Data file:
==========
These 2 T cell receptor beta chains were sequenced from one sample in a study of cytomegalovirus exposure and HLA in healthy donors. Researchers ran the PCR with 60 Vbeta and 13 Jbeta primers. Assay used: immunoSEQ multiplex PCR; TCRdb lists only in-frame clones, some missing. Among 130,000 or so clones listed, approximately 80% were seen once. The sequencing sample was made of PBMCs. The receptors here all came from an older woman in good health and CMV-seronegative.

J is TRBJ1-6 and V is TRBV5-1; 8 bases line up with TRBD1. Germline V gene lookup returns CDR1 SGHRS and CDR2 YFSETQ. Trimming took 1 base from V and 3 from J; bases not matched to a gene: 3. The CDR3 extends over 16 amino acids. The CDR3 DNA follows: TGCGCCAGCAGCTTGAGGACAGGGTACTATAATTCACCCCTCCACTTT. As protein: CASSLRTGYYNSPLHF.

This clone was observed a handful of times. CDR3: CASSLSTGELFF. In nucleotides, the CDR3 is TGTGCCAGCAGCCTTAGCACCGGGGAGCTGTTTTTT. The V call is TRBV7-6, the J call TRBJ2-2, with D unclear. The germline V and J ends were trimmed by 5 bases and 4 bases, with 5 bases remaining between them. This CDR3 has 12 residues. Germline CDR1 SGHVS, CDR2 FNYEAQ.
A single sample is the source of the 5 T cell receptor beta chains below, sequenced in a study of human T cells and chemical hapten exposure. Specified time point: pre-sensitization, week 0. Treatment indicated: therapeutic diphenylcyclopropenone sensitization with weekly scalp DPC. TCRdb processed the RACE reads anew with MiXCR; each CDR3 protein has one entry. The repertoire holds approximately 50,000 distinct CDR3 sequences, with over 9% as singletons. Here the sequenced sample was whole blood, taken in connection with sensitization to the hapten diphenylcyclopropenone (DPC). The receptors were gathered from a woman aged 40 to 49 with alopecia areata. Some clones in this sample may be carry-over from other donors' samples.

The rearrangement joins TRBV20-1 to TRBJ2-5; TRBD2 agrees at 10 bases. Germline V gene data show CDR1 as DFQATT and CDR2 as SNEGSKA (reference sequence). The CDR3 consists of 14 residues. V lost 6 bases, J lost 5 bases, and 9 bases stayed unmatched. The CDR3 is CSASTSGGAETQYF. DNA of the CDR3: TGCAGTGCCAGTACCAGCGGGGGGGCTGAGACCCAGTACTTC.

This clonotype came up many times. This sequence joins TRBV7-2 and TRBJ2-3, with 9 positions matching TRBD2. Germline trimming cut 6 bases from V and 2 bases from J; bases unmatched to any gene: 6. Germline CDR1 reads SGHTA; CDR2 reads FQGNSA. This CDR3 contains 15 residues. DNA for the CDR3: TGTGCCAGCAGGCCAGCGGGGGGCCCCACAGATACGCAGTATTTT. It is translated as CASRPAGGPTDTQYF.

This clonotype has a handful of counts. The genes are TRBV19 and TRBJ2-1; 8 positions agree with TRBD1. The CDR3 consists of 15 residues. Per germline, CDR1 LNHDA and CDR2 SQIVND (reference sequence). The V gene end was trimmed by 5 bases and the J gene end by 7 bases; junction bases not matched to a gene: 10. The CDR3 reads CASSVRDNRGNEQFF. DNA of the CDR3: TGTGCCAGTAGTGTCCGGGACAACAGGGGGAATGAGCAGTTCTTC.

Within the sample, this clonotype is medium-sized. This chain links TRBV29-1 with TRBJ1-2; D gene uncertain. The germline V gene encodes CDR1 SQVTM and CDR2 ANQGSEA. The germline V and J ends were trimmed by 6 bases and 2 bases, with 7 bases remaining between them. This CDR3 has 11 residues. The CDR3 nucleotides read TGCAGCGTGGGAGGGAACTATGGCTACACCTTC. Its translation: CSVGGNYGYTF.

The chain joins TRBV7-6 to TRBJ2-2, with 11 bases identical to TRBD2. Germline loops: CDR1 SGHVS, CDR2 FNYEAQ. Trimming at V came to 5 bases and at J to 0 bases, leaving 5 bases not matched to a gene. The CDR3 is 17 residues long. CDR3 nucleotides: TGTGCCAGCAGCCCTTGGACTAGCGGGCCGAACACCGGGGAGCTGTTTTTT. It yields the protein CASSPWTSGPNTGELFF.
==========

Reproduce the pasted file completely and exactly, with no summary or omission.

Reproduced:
These 2 T cell receptor beta chains were sequenced from one sample in a study of cytomegalovirus exposure and HLA in healthy donors. Researchers ran the PCR with 60 Vbeta and 13 Jbeta primers. Assay used: immunoSEQ multiplex PCR; TCRdb lists only in-frame clones, some missing. Among 130,000 or so clones listed, approximately 80% were seen once. The sequencing sample was made of PBMCs. The receptors here all came from an older woman in good health and CMV-seronegative.

J is TRBJ1-6 and V is TRBV5-1; 8 bases line up with TRBD1. Germline V gene lookup returns CDR1 SGHRS and CDR2 YFSETQ. Trimming took 1 base from V and 3 from J; bases not matched to a gene: 3. The CDR3 extends over 16 amino acids. The CDR3 DNA follows: TGCGCCAGCAGCTTGAGGACAGGGTACTATAATTCACCCCTCCACTTT. As protein: CASSLRTGYYNSPLHF.

This clone was observed a handful of times. CDR3: CASSLSTGELFF. In nucleotides, the CDR3 is TGTGCCAGCAGCCTTAGCACCGGGGAGCTGTTTTTT. The V call is TRBV7-6, the J call TRBJ2-2, with D unclear. The germline V and J ends were trimmed by 5 bases and 4 bases, with 5 bases remaining between them. This CDR3 has 12 residues. Germline CDR1 SGHVS, CDR2 FNYEAQ.
A single sample is the source of the 5 T cell receptor beta chains below, sequenced in a study of human T cells and chemical hapten exposure. Specified time point: pre-sensitization, week 0. Treatment indicated: therapeutic diphenylcyclopropenone sensitization with weekly scalp DPC. TCRdb processed the RACE reads anew with MiXCR; each CDR3 protein has one entry. The repertoire holds approximately 50,000 distinct CDR3 sequences, with over 9% as singletons. Here the sequenced sample was whole blood, taken in connection with sensitization to the hapten diphenylcyclopropenone (DPC). The receptors were gathered from a woman aged 40 to 49 with alopecia areata. Some clones in this sample may be carry-over from other donors' samples.

The rearrangement joins TRBV20-1 to TRBJ2-5; TRBD2 agrees at 10 bases. Germline V gene data show CDR1 as DFQATT and CDR2 as SNEGSKA (reference sequence). The CDR3 consists of 14 residues. V lost 6 bases, J lost 5 bases, and 9 bases stayed unmatched. The CDR3 is CSASTSGGAETQYF. DNA of the CDR3: TGCAGTGCCAGTACCAGCGGGGGGGCTGAGACCCAGTACTTC.

This clonotype came up many times. This sequence joins TRBV7-2 and TRBJ2-3, with 9 positions matching TRBD2. Germline trimming cut 6 bases from V and 2 bases from J; bases unmatched to any gene: 6. Germline CDR1 reads SGHTA; CDR2 reads FQGNSA. This CDR3 contains 15 residues. DNA for the CDR3: TGTGCCAGCAGGCCAGCGGGGGGCCCCACAGATACGCAGTATTTT. It is translated as CASRPAGGPTDTQYF.

This clonotype has a handful of counts. The genes are TRBV19 and TRBJ2-1; 8 positions agree with TRBD1. The CDR3 consists of 15 residues. Per germline, CDR1 LNHDA and CDR2 SQIVND (reference sequence). The V gene end was trimmed by 5 bases and the J gene end by 7 bases; junction bases not matched to a gene: 10. The CDR3 reads CASSVRDNRGNEQFF. DNA of the CDR3: TGTGCCAGTAGTGTCCGGGACAACAGGGGGAATGAGCAGTTCTTC.

Within the sample, this clonotype is medium-sized. This chain links TRBV29-1 with TRBJ1-2; D gene uncertain. The germline V gene encodes CDR1 SQVTM and CDR2 ANQGSEA. The germline V and J ends were trimmed by 6 bases and 2 bases, with 7 bases remaining between them. This CDR3 has 11 residues. The CDR3 nucleotides read TGCAGCGTGGGAGGGAACTATGGCTACACCTTC. Its translation: CSVGGNYGYTF.

The chain joins TRBV7-6 to TRBJ2-2, with 11 bases identical to TRBD2. Germline loops: CDR1 SGHVS, CDR2 FNYEAQ. Trimming at V came to 5 bases and at J to 0 bases, leaving 5 bases not matched to a gene. The CDR3 is 17 residues long. CDR3 nucleotides: TGTGCCAGCAGCCCTTGGACTAGCGGGCCGAACACCGGGGAGCTGTTTTTT. It yields the protein CASSPWTSGPNTGELFF.